KAANAPALI, HAWAII—Just a few steps away, the boardwalk bustles with happy vacationers soaking up the island sun. A couple steps beyond that, the beach is packed with busy families and deck chairs packed with prostrate visitors, while a handful of swimmers are wading into the waves, braving a slight chill in the Pacific waters. Few of them would imagine a plantation — or a farm — is right nearby, but here on the green, tropical grounds of the Kaanapali Beach Hotel, I walk with executive chef Thomas Muromoto.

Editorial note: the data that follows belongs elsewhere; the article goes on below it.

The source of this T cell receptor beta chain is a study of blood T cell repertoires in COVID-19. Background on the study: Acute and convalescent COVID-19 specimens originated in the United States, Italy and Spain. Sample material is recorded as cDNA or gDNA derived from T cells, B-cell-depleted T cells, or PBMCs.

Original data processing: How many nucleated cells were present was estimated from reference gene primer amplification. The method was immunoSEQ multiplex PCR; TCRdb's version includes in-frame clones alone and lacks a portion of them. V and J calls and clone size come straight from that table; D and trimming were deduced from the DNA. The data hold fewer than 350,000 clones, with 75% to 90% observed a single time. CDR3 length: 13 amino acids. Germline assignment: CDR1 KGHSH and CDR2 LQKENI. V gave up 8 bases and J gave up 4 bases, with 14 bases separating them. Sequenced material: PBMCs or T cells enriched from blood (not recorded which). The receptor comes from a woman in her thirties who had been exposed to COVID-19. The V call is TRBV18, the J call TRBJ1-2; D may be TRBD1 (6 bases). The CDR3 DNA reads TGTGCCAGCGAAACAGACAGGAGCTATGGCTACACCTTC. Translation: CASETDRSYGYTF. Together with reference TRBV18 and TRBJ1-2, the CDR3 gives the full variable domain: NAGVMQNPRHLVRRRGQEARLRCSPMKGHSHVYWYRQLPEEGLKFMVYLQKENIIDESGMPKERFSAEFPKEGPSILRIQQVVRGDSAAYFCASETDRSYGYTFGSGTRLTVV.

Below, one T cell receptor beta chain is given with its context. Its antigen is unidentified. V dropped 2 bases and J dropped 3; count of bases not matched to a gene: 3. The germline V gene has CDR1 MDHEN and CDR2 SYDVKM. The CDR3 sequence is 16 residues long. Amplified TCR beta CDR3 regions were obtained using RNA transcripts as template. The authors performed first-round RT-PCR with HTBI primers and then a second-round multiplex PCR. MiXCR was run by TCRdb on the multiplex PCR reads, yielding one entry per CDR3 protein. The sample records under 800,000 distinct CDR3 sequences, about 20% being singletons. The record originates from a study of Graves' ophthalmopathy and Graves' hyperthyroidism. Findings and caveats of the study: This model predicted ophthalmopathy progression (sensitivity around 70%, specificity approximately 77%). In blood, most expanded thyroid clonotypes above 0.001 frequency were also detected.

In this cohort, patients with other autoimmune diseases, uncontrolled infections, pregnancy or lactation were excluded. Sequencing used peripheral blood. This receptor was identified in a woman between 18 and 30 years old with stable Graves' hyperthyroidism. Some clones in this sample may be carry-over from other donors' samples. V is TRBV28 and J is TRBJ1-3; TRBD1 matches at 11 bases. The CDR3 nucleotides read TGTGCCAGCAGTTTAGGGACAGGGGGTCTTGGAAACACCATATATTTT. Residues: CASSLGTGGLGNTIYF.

First, he shows me the banana trees, then the lemongrass and aloe, and finally one of Hawaii’s primary staple crops, a big path of taro. A few minutes earlier, the chef had demonstrated how to cook a few of his favourite dishes — the foods of his childhood, growing up on neighbouring Oahu — and now I was seeing their provenance, in the fertile soil of Maui’s west side. He’d grown up on the land and water, even surfing professionally, and now Muromoto had worked in the hotel’s kitchens for 18 years.